You Don’t Have to Be Afraid of Buying a Discontinued Car

So, you’ve been car shopping and the model you have been eyeing is being discontinued. It’s normal to feel sad or even discouraged by this news, but it doesn’t have to be a dealbreaker. 

Car discontinuations are pretty common, even for auto industry giants like GM. Buying a discontinued model is appealing because of the lower price, but there are other elements that you need to consider. Here is what you need to know.

Why cars get discontinued 

A discontinued car doesn’t necessarily mean that the particular model is bad. Sometimes fan favorites like the VW Beetle and Chevy Impala just decline in popularity, which results in low sales. Consumer buyer preferences change and so do driving habits. Other times carmakers decide to sunset older models to make way for newer ones. It really just depends on the manufacturer’s long-term business plan.

Don’t act too fast 

If you are looking at models like the Buick Regal or even a Cadillac sedan, you’re going to want to shop around and wait for the best deal if you can help it. Dealers are highly incentivized to get rid of these models which translate to increased savings for you. Also, given our current environment, carmakers are more inclined than ever to make a sale.

What about parts and maintenance support?

A big part of the fear associated with buying a discontinued model relates to maintenance support in the future. You really don’t have to worry about future maintenance support though. Congress has implemented laws like the Motor Vehicle Owners’ Right to Repair Act to ensure vehicle owners get the repair help they need from carmakers and mechanics.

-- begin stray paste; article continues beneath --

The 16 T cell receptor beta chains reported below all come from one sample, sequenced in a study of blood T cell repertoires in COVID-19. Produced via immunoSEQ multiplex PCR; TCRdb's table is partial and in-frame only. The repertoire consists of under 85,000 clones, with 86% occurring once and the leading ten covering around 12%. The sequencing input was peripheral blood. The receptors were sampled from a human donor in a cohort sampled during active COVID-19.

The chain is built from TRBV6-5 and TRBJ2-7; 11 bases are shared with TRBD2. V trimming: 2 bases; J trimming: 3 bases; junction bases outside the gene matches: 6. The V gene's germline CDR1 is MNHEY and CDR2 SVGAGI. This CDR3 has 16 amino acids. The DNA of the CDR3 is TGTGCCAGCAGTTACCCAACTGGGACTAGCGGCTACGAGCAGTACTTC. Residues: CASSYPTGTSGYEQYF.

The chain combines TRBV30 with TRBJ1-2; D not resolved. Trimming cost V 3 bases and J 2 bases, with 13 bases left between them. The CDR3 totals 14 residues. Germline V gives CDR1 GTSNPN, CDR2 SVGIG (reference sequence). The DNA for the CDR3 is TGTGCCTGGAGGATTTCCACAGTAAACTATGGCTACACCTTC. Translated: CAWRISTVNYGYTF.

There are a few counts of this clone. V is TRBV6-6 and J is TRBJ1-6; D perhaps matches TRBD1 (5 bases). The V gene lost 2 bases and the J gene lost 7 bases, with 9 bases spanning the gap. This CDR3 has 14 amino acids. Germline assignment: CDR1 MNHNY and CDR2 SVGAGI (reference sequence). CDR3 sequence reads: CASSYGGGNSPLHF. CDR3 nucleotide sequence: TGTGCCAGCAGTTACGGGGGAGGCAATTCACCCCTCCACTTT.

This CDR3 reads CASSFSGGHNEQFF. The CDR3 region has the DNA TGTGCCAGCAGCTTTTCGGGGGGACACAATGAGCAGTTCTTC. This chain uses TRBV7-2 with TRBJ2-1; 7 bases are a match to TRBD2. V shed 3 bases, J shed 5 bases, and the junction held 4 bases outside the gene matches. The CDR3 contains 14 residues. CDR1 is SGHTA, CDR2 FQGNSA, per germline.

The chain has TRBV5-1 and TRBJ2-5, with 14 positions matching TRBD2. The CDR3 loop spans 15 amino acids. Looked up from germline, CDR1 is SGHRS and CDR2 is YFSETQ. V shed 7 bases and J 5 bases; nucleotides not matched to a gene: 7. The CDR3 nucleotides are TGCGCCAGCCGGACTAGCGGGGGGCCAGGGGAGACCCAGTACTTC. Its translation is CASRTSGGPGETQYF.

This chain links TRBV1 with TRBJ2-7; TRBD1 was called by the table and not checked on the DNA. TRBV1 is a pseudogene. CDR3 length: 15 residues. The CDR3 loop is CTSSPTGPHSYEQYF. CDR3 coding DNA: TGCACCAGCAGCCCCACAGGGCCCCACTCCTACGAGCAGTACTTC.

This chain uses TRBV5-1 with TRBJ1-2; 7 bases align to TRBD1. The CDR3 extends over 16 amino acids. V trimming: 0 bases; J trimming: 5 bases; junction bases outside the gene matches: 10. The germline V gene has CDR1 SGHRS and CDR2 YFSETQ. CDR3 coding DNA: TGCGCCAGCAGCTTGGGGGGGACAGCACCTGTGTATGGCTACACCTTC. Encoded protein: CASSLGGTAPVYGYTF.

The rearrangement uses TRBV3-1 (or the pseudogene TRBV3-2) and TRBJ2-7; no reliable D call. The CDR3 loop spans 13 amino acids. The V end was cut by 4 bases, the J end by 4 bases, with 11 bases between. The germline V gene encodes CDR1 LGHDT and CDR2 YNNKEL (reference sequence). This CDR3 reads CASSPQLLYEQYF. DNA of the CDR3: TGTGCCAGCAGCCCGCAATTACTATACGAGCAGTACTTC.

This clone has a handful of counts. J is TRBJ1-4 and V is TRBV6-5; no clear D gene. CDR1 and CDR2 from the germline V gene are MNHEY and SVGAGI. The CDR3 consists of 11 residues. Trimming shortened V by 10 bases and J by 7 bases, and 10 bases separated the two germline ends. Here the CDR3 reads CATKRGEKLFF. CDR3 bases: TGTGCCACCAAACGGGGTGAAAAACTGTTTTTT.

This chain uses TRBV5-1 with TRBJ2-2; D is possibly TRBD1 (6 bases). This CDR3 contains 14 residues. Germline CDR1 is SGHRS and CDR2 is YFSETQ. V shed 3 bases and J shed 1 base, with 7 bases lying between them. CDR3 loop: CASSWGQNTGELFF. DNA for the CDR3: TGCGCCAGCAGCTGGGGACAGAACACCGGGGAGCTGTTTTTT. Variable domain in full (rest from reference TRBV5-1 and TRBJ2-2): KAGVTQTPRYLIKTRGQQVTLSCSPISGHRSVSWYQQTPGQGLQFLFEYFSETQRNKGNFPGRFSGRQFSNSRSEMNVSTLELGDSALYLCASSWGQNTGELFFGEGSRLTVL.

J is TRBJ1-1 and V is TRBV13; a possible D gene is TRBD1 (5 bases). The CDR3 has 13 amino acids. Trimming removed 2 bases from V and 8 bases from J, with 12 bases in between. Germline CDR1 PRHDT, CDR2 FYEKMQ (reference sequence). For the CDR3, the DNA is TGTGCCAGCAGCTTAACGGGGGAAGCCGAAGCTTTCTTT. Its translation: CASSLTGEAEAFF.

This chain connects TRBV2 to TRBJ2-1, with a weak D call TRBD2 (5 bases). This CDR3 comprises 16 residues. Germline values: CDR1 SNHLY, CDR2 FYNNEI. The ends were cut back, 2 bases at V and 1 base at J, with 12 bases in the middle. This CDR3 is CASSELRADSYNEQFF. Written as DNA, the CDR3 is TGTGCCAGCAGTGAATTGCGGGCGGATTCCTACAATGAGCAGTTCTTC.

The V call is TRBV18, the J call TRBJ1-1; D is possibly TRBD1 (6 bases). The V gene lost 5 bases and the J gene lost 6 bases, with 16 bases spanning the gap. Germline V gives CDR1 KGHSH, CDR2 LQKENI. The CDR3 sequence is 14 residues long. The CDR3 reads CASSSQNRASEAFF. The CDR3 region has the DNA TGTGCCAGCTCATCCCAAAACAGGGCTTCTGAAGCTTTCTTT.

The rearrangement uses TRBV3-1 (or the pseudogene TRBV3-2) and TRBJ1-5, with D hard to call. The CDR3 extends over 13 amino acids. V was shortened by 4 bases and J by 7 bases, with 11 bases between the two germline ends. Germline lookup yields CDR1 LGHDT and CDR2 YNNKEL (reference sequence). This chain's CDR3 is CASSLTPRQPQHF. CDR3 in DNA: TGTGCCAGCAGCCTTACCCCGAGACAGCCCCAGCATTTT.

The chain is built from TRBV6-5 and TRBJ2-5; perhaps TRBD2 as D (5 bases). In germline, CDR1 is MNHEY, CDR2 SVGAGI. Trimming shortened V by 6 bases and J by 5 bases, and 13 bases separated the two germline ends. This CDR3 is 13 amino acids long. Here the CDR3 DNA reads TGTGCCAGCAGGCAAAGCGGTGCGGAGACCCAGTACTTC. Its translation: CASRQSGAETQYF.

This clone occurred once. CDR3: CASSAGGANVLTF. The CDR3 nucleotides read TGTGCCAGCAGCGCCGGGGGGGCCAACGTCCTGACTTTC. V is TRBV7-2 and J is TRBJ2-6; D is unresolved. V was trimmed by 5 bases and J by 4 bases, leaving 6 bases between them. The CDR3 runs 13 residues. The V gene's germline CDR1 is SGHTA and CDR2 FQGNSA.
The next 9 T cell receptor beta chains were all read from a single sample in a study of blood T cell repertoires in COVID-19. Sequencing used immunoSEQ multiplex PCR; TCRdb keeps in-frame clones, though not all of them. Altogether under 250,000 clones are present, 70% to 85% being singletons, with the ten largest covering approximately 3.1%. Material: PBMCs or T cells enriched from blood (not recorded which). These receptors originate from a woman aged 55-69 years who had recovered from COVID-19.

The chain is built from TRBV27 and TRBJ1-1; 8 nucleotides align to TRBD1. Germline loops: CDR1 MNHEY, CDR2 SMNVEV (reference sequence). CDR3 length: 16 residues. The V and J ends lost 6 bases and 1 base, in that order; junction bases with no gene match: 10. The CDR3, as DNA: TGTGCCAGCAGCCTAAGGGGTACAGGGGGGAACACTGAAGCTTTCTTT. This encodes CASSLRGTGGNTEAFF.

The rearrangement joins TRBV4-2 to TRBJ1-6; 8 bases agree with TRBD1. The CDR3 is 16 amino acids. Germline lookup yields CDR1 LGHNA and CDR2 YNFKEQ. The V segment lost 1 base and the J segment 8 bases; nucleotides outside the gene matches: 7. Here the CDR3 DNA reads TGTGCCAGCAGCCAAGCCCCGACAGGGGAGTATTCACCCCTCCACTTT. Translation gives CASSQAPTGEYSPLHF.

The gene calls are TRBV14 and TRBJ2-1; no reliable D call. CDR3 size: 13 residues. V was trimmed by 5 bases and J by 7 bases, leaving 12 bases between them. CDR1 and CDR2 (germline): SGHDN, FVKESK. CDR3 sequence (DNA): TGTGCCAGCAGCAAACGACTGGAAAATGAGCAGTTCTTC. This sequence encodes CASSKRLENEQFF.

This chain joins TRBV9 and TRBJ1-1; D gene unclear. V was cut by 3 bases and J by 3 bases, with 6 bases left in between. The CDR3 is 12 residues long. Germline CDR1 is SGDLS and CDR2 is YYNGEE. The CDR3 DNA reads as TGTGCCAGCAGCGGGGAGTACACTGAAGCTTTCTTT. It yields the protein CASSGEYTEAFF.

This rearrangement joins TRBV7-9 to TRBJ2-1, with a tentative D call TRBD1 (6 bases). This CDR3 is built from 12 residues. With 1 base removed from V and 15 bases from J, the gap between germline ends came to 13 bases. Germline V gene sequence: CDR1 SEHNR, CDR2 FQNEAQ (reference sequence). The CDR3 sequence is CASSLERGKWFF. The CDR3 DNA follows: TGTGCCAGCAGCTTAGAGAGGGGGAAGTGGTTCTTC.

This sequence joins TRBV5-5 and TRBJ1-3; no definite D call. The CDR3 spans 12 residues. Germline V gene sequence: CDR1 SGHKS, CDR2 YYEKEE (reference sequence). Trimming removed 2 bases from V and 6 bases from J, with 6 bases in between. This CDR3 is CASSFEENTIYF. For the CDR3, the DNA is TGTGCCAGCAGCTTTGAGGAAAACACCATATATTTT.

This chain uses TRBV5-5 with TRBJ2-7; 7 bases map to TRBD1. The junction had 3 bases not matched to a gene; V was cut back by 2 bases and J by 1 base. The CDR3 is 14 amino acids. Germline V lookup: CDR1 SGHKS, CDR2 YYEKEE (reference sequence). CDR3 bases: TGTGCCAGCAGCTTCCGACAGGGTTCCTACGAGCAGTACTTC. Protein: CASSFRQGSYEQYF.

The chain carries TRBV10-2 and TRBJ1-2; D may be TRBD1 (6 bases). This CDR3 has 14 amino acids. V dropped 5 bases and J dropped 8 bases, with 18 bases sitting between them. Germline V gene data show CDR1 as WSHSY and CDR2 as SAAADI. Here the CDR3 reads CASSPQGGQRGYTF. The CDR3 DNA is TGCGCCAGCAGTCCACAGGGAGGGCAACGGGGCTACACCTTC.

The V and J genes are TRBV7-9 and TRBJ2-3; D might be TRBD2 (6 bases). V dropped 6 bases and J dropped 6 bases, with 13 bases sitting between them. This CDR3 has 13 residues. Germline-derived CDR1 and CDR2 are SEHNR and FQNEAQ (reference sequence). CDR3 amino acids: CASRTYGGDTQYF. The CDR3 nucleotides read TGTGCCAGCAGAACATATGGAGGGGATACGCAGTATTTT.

Carmakers are also required by law to keep the necessary parts available to service the models they discontinue in the future. For instance, GM still provides repair support for brands like Pontiac and Saab.

Keep resale value in mind

Unsurprisingly, discontinued models tend to depreciate in value quicker than remaining ones. They also aren’t likely to be hot commodities in the used car market. However, sometimes discontinued models become more valuable over time or are even brought back to life. 

The Ford Ranger was discontinued in 2011 and was reintroduced based on consumer demand in 2019. There’s a similar story with the revival of the  Honda Passport. You really just never know. It usually comes down to consumer preferences and the general feeling of nostalgia. 

Don’t forget about reliability ratings

As you’re considering your options, make sure to prioritize predicted reliability scores. Predicted reliability scores help to determine how dependable a car is over time. These scores also help forecast significant issues on a vehicle. 

The final verdict 

Deciding whether or not to buy a discontinued model is a personal choice. And just like buying any other car, there are both pros and cons. If potential resale value is a priority for you, maybe a discontinued model isn’t the best option. But if you simply enjoy the model and like the lower price, buying a discontinued model makes sense.